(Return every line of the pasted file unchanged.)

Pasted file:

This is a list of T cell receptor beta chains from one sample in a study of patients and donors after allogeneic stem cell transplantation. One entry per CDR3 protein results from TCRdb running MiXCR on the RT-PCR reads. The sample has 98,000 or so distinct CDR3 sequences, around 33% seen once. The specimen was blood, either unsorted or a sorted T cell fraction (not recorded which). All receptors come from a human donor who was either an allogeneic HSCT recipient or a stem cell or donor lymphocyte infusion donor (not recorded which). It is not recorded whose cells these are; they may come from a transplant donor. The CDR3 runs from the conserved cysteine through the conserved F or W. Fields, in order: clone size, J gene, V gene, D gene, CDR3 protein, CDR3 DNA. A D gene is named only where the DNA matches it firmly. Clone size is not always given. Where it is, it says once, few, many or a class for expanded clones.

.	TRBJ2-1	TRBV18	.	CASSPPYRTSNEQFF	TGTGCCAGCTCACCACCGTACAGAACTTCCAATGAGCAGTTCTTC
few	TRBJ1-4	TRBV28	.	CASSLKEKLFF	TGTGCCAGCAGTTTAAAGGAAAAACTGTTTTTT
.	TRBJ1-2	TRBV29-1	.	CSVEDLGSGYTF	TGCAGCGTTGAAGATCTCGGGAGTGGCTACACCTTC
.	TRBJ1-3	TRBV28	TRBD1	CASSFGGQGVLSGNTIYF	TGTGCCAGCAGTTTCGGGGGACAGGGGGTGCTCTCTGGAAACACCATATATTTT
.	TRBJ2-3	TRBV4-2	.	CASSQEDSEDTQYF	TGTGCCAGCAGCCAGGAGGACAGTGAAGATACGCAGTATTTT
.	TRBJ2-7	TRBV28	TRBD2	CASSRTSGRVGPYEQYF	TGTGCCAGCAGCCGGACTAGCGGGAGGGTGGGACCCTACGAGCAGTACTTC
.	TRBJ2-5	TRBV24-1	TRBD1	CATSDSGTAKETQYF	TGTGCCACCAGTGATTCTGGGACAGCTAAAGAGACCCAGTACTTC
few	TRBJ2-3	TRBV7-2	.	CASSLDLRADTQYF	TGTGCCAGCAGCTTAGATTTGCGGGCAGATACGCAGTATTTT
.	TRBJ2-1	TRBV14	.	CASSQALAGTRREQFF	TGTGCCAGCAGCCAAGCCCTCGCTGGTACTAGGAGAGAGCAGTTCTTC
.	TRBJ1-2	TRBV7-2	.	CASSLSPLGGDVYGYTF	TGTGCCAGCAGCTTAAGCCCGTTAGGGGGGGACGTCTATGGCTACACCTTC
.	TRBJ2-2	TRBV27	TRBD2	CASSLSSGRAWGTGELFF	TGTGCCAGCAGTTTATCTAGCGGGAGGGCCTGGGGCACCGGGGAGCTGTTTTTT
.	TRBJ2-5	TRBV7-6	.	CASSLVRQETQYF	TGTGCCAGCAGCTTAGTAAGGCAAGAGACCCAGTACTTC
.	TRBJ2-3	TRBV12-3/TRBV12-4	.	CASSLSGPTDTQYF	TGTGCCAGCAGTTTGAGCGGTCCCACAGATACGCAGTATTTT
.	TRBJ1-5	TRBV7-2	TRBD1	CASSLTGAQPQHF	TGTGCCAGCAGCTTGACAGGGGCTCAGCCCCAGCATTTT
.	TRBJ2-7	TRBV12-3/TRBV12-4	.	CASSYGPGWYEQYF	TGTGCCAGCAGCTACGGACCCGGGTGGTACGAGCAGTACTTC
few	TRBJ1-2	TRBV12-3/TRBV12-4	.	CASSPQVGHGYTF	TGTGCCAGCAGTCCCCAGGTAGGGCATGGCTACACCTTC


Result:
This is a list of T cell receptor beta chains from one sample in a study of patients and donors after allogeneic stem cell transplantation. One entry per CDR3 protein results from TCRdb running MiXCR on the RT-PCR reads. The sample has 98,000 or so distinct CDR3 sequences, around 33% seen once. The specimen was blood, either unsorted or a sorted T cell fraction (not recorded which). All receptors come from a human donor who was either an allogeneic HSCT recipient or a stem cell or donor lymphocyte infusion donor (not recorded which). It is not recorded whose cells these are; they may come from a transplant donor. The CDR3 runs from the conserved cysteine through the conserved F or W. Fields, in order: clone size, J gene, V gene, D gene, CDR3 protein, CDR3 DNA. A D gene is named only where the DNA matches it firmly. Clone size is not always given. Where it is, it says once, few, many or a class for expanded clones.

.	TRBJ2-1	TRBV18	.	CASSPPYRTSNEQFF	TGTGCCAGCTCACCACCGTACAGAACTTCCAATGAGCAGTTCTTC
few	TRBJ1-4	TRBV28	.	CASSLKEKLFF	TGTGCCAGCAGTTTAAAGGAAAAACTGTTTTTT
.	TRBJ1-2	TRBV29-1	.	CSVEDLGSGYTF	TGCAGCGTTGAAGATCTCGGGAGTGGCTACACCTTC
.	TRBJ1-3	TRBV28	TRBD1	CASSFGGQGVLSGNTIYF	TGTGCCAGCAGTTTCGGGGGACAGGGGGTGCTCTCTGGAAACACCATATATTTT
.	TRBJ2-3	TRBV4-2	.	CASSQEDSEDTQYF	TGTGCCAGCAGCCAGGAGGACAGTGAAGATACGCAGTATTTT
.	TRBJ2-7	TRBV28	TRBD2	CASSRTSGRVGPYEQYF	TGTGCCAGCAGCCGGACTAGCGGGAGGGTGGGACCCTACGAGCAGTACTTC
.	TRBJ2-5	TRBV24-1	TRBD1	CATSDSGTAKETQYF	TGTGCCACCAGTGATTCTGGGACAGCTAAAGAGACCCAGTACTTC
few	TRBJ2-3	TRBV7-2	.	CASSLDLRADTQYF	TGTGCCAGCAGCTTAGATTTGCGGGCAGATACGCAGTATTTT
.	TRBJ2-1	TRBV14	.	CASSQALAGTRREQFF	TGTGCCAGCAGCCAAGCCCTCGCTGGTACTAGGAGAGAGCAGTTCTTC
.	TRBJ1-2	TRBV7-2	.	CASSLSPLGGDVYGYTF	TGTGCCAGCAGCTTAAGCCCGTTAGGGGGGGACGTCTATGGCTACACCTTC
.	TRBJ2-2	TRBV27	TRBD2	CASSLSSGRAWGTGELFF	TGTGCCAGCAGTTTATCTAGCGGGAGGGCCTGGGGCACCGGGGAGCTGTTTTTT
.	TRBJ2-5	TRBV7-6	.	CASSLVRQETQYF	TGTGCCAGCAGCTTAGTAAGGCAAGAGACCCAGTACTTC
.	TRBJ2-3	TRBV12-3/TRBV12-4	.	CASSLSGPTDTQYF	TGTGCCAGCAGTTTGAGCGGTCCCACAGATACGCAGTATTTT
.	TRBJ1-5	TRBV7-2	TRBD1	CASSLTGAQPQHF	TGTGCCAGCAGCTTGACAGGGGCTCAGCCCCAGCATTTT
.	TRBJ2-7	TRBV12-3/TRBV12-4	.	CASSYGPGWYEQYF	TGTGCCAGCAGCTACGGACCCGGGTGGTACGAGCAGTACTTC
few	TRBJ1-2	TRBV12-3/TRBV12-4	.	CASSPQVGHGYTF	TGTGCCAGCAGTCCCCAGGTAGGGCATGGCTACACCTTC